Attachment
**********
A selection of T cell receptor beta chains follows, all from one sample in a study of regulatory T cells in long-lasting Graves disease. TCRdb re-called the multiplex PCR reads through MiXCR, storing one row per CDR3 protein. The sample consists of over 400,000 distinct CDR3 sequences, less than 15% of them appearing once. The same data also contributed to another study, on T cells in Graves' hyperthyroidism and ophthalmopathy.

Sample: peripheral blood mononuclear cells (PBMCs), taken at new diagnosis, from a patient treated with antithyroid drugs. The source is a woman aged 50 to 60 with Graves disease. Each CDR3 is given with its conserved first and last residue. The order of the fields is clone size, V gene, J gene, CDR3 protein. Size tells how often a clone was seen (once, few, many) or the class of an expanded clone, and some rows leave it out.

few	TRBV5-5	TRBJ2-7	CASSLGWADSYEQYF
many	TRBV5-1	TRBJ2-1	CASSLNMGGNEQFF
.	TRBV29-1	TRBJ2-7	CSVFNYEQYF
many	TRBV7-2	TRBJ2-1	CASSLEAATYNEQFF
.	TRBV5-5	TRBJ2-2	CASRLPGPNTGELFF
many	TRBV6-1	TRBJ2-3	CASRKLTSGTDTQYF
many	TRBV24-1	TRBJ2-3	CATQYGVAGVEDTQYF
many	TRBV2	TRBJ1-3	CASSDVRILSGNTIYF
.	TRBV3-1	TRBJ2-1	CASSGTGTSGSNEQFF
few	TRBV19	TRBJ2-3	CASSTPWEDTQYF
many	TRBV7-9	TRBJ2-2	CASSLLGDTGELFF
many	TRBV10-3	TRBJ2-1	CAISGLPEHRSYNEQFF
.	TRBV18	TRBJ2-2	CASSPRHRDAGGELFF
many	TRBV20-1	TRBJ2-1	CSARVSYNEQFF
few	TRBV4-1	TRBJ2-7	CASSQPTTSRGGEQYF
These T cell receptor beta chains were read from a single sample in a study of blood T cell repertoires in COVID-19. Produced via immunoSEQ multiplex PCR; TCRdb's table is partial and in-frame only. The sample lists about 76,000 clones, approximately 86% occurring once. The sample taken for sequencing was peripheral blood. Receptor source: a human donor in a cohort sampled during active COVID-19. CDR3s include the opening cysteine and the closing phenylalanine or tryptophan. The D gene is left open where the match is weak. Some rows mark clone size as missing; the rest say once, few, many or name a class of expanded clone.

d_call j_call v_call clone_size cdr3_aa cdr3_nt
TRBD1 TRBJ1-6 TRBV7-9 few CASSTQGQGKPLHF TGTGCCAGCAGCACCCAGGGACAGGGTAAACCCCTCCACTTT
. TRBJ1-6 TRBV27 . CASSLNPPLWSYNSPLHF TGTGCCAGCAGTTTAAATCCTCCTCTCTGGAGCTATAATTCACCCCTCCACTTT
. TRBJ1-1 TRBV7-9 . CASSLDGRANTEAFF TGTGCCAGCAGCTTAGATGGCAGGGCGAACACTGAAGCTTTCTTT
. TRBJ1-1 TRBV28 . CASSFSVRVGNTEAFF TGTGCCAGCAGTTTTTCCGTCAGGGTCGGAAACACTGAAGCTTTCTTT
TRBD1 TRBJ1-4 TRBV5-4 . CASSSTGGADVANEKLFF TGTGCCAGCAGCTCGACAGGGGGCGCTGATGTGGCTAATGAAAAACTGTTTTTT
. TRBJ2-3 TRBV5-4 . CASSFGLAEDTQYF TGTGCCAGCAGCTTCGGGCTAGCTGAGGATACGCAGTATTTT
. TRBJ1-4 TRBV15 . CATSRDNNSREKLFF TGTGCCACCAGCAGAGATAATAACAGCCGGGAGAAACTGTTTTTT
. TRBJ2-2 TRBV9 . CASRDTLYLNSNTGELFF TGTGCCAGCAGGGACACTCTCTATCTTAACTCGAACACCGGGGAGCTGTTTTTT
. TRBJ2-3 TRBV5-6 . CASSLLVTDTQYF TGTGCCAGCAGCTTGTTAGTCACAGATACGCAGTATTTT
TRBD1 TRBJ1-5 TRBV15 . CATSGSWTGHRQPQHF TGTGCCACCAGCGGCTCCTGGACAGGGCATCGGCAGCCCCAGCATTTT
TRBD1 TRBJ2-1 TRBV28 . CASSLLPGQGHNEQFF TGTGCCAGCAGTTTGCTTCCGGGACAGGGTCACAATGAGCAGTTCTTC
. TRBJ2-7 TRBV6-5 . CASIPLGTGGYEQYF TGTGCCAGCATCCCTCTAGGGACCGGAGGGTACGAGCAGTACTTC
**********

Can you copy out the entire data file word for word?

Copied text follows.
A selection of T cell receptor beta chains follows, all from one sample in a study of regulatory T cells in long-lasting Graves disease. TCRdb re-called the multiplex PCR reads through MiXCR, storing one row per CDR3 protein. The sample consists of over 400,000 distinct CDR3 sequences, less than 15% of them appearing once. The same data also contributed to another study, on T cells in Graves' hyperthyroidism and ophthalmopathy.

Sample: peripheral blood mononuclear cells (PBMCs), taken at new diagnosis, from a patient treated with antithyroid drugs. The source is a woman aged 50 to 60 with Graves disease. Each CDR3 is given with its conserved first and last residue. The order of the fields is clone size, V gene, J gene, CDR3 protein. Size tells how often a clone was seen (once, few, many) or the class of an expanded clone, and some rows leave it out.

few	TRBV5-5	TRBJ2-7	CASSLGWADSYEQYF
many	TRBV5-1	TRBJ2-1	CASSLNMGGNEQFF
.	TRBV29-1	TRBJ2-7	CSVFNYEQYF
many	TRBV7-2	TRBJ2-1	CASSLEAATYNEQFF
.	TRBV5-5	TRBJ2-2	CASRLPGPNTGELFF
many	TRBV6-1	TRBJ2-3	CASRKLTSGTDTQYF
many	TRBV24-1	TRBJ2-3	CATQYGVAGVEDTQYF
many	TRBV2	TRBJ1-3	CASSDVRILSGNTIYF
.	TRBV3-1	TRBJ2-1	CASSGTGTSGSNEQFF
few	TRBV19	TRBJ2-3	CASSTPWEDTQYF
many	TRBV7-9	TRBJ2-2	CASSLLGDTGELFF
many	TRBV10-3	TRBJ2-1	CAISGLPEHRSYNEQFF
.	TRBV18	TRBJ2-2	CASSPRHRDAGGELFF
many	TRBV20-1	TRBJ2-1	CSARVSYNEQFF
few	TRBV4-1	TRBJ2-7	CASSQPTTSRGGEQYF
These T cell receptor beta chains were read from a single sample in a study of blood T cell repertoires in COVID-19. Produced via immunoSEQ multiplex PCR; TCRdb's table is partial and in-frame only. The sample lists about 76,000 clones, approximately 86% occurring once. The sample taken for sequencing was peripheral blood. Receptor source: a human donor in a cohort sampled during active COVID-19. CDR3s include the opening cysteine and the closing phenylalanine or tryptophan. The D gene is left open where the match is weak. Some rows mark clone size as missing; the rest say once, few, many or name a class of expanded clone.

d_call j_call v_call clone_size cdr3_aa cdr3_nt
TRBD1 TRBJ1-6 TRBV7-9 few CASSTQGQGKPLHF TGTGCCAGCAGCACCCAGGGACAGGGTAAACCCCTCCACTTT
. TRBJ1-6 TRBV27 . CASSLNPPLWSYNSPLHF TGTGCCAGCAGTTTAAATCCTCCTCTCTGGAGCTATAATTCACCCCTCCACTTT
. TRBJ1-1 TRBV7-9 . CASSLDGRANTEAFF TGTGCCAGCAGCTTAGATGGCAGGGCGAACACTGAAGCTTTCTTT
. TRBJ1-1 TRBV28 . CASSFSVRVGNTEAFF TGTGCCAGCAGTTTTTCCGTCAGGGTCGGAAACACTGAAGCTTTCTTT
TRBD1 TRBJ1-4 TRBV5-4 . CASSSTGGADVANEKLFF TGTGCCAGCAGCTCGACAGGGGGCGCTGATGTGGCTAATGAAAAACTGTTTTTT
. TRBJ2-3 TRBV5-4 . CASSFGLAEDTQYF TGTGCCAGCAGCTTCGGGCTAGCTGAGGATACGCAGTATTTT
. TRBJ1-4 TRBV15 . CATSRDNNSREKLFF TGTGCCACCAGCAGAGATAATAACAGCCGGGAGAAACTGTTTTTT
. TRBJ2-2 TRBV9 . CASRDTLYLNSNTGELFF TGTGCCAGCAGGGACACTCTCTATCTTAACTCGAACACCGGGGAGCTGTTTTTT
. TRBJ2-3 TRBV5-6 . CASSLLVTDTQYF TGTGCCAGCAGCTTGTTAGTCACAGATACGCAGTATTTT
TRBD1 TRBJ1-5 TRBV15 . CATSGSWTGHRQPQHF TGTGCCACCAGCGGCTCCTGGACAGGGCATCGGCAGCCCCAGCATTTT
TRBD1 TRBJ2-1 TRBV28 . CASSLLPGQGHNEQFF TGTGCCAGCAGTTTGCTTCCGGGACAGGGTCACAATGAGCAGTTCTTC
. TRBJ2-7 TRBV6-5 . CASIPLGTGGYEQYF TGTGCCAGCATCCCTCTAGGGACCGGAGGGTACGAGCAGTACTTC